A first of its kind study to research and track the health and health problems of first time mothers in Ireland has been launched today by researchers from the School of Nursing and Midwifery in Trinity College Dublin.
The MAMMI study (Maternal health And Maternal Morbidity in Ireland) is a longitudinal study funded by the Health Research Board (HRB) which will follow more than 2600 women through their pregnancy and for one year after the birth of their first baby, gathering information and experiences on a range of important health issues including urinary incontinence; mental health issues such as anxiety, stress and depression; pelvic girdle pain; sexual health; domestic violence; c-sections; and diet and activity during pregnancy. The study group represents almost 10% of all first-time mothers giving birth in Ireland in a given year.
The researchers say that the study is being done because a lack of information on the health of women after a baby’s birth prevents healthcare professionals from understanding what causes common problems for women in Ireland such as pain, urinary and bowel problems, changes affecting sexual health and emotional health and difficulties in intimate partner relationships.
Speaking about the importance of this study, MAMMI’s Principal Investigator and Chair of Nursing and Midwifery in Trinity, Professor Cecily Begley said: “Many women experience motherhood in excellent physical health, while others experience health problems, which may occur during pregnancy or result from an event that happens during or after the baby’s birth. The MAMMI study will look at a wide range of problems that can have a huge impact on a mother’s quality of life. Because of a lack of information on the prevalence, causes and interconnections between these issues for women in Ireland, women’s health problems remain invisible, not talked about and very often untreated. This is despite interventions being available, which could prevent some of the problems occurring in the first place.”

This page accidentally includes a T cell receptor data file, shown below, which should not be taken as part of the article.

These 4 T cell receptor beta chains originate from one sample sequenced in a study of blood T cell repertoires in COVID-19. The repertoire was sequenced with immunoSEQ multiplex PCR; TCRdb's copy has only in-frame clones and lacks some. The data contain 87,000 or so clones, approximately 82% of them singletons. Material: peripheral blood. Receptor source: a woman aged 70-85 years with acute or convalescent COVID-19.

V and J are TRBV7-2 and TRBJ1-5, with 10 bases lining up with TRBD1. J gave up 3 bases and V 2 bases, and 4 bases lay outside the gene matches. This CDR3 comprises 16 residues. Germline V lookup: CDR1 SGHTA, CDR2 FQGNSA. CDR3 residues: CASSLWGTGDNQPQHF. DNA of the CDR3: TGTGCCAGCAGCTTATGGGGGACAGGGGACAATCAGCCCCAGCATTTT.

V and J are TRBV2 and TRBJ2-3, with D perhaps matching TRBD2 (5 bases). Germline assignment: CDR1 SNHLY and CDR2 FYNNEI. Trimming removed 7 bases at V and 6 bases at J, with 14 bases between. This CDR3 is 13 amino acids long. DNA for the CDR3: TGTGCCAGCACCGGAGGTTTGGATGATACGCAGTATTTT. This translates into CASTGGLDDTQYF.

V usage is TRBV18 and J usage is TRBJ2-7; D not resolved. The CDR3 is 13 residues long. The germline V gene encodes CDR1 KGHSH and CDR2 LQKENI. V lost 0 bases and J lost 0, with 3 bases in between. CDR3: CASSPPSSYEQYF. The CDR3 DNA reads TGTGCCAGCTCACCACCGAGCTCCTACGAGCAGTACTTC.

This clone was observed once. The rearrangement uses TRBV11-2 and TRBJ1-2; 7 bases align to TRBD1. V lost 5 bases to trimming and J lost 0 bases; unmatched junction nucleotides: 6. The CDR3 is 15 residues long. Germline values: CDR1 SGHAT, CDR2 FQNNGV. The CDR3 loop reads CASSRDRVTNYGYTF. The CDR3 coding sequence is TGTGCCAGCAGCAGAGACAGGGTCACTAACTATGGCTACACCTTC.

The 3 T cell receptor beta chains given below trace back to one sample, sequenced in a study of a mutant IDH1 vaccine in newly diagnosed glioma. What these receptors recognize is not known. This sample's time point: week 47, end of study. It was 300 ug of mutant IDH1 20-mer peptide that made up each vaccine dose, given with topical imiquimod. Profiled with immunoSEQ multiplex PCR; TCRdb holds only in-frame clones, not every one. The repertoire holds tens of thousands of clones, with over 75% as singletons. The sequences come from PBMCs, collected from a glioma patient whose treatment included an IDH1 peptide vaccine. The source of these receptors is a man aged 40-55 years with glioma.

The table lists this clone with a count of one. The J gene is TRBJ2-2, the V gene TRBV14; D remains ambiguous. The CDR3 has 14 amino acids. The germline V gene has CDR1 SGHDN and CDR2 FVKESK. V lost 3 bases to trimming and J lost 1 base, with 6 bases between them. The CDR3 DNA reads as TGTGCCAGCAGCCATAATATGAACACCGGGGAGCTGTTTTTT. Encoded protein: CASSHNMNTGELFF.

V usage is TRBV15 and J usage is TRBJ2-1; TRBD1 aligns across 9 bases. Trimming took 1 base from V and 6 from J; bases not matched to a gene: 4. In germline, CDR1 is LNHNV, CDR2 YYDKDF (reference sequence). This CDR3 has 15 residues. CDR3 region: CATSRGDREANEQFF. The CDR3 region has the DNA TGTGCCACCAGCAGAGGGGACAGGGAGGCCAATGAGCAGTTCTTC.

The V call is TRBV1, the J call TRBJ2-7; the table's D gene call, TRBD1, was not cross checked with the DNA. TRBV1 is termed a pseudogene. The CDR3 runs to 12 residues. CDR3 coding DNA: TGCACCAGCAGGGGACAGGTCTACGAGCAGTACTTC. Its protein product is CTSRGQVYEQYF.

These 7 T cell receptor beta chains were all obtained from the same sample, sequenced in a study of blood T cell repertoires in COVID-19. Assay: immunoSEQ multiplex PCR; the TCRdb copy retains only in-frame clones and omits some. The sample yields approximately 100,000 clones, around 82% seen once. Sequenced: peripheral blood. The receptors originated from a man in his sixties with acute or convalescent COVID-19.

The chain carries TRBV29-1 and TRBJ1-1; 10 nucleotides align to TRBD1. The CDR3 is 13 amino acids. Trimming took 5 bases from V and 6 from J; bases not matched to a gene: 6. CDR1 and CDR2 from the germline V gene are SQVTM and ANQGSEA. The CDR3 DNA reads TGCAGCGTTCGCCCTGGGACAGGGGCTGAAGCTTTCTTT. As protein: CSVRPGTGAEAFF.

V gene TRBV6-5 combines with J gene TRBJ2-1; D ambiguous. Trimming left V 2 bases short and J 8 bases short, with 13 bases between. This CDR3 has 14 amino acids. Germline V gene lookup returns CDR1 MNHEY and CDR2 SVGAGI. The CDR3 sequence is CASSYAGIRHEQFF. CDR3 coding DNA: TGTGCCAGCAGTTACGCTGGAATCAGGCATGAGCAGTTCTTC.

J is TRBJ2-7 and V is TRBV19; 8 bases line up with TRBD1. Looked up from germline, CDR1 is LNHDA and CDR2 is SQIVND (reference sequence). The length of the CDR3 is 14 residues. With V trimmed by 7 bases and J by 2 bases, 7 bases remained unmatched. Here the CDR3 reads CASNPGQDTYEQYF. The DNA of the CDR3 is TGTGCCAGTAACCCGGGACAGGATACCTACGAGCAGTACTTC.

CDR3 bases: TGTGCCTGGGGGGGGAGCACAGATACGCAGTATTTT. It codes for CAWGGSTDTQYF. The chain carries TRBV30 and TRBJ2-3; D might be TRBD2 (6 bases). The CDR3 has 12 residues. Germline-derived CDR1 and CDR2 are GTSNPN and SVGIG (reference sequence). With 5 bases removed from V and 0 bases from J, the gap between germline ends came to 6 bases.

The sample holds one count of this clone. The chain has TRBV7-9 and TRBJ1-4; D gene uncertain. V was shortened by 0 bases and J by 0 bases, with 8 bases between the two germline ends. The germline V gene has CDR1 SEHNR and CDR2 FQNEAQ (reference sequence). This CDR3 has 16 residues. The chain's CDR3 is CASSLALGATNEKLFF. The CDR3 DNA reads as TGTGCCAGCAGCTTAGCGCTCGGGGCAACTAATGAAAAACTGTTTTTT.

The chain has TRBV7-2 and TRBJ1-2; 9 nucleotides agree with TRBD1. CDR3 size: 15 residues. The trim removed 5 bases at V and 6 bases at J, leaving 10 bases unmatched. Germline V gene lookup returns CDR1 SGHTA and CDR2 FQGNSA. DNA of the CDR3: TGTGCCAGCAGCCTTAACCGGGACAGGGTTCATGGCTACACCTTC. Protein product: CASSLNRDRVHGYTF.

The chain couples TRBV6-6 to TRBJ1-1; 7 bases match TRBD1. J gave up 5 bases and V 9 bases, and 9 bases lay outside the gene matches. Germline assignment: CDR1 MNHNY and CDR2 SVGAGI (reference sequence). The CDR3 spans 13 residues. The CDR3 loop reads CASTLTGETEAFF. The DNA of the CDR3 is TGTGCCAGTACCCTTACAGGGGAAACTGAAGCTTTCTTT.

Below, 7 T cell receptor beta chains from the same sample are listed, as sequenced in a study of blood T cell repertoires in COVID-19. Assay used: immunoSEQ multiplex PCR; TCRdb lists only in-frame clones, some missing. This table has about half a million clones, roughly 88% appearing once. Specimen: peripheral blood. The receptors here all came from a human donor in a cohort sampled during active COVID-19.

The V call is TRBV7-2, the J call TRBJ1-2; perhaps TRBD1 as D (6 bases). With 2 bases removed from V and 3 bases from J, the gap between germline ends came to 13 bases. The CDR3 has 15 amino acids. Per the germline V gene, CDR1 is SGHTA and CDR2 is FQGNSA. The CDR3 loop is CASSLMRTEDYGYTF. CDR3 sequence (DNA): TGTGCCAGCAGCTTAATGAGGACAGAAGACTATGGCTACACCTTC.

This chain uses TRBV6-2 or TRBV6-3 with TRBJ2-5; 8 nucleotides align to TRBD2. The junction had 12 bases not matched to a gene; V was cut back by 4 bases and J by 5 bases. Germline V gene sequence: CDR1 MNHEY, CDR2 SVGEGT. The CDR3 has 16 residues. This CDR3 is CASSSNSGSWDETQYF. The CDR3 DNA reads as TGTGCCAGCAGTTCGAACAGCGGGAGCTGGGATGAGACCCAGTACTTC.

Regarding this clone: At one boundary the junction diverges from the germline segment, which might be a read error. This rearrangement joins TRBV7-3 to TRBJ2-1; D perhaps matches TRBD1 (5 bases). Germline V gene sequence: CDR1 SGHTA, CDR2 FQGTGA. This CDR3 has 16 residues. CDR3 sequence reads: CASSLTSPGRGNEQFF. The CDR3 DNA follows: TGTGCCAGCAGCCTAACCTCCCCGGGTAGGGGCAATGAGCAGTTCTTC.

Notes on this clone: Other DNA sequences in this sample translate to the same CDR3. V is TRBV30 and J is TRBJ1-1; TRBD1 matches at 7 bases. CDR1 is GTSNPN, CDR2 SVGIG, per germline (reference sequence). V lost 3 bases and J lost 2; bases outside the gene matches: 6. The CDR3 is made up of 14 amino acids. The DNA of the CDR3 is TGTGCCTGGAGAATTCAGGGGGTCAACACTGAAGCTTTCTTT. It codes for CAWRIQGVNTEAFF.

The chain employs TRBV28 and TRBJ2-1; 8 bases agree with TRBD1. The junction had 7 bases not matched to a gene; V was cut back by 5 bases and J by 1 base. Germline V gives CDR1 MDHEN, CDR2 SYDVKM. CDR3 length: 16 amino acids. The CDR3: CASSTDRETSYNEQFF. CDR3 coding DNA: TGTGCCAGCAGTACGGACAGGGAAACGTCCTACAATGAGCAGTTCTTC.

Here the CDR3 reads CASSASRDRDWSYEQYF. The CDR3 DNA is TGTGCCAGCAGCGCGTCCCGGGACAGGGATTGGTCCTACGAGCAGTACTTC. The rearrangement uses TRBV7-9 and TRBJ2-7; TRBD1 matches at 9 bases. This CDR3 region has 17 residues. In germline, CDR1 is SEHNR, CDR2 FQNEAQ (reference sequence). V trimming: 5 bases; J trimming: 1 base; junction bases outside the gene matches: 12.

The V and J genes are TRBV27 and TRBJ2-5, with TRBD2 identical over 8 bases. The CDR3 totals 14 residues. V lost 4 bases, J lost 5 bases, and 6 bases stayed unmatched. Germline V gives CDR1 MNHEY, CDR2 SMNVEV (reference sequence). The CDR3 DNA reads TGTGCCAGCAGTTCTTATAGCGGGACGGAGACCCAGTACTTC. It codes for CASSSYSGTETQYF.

Speaking about the information gaps that currently exist in this area Professor Begley continued: “Maternity care and information gathering is focused on the pregnancy and birth period. Women have a final check-up 6 weeks after the birth, usually with their GP, when it is ‘assumed’ that her body has returned to ‘normal’. This is the case for a lot of women who stay healthy and well but is not the case for a considerable proportion of women. This information was, and is not collected in our maternity services.”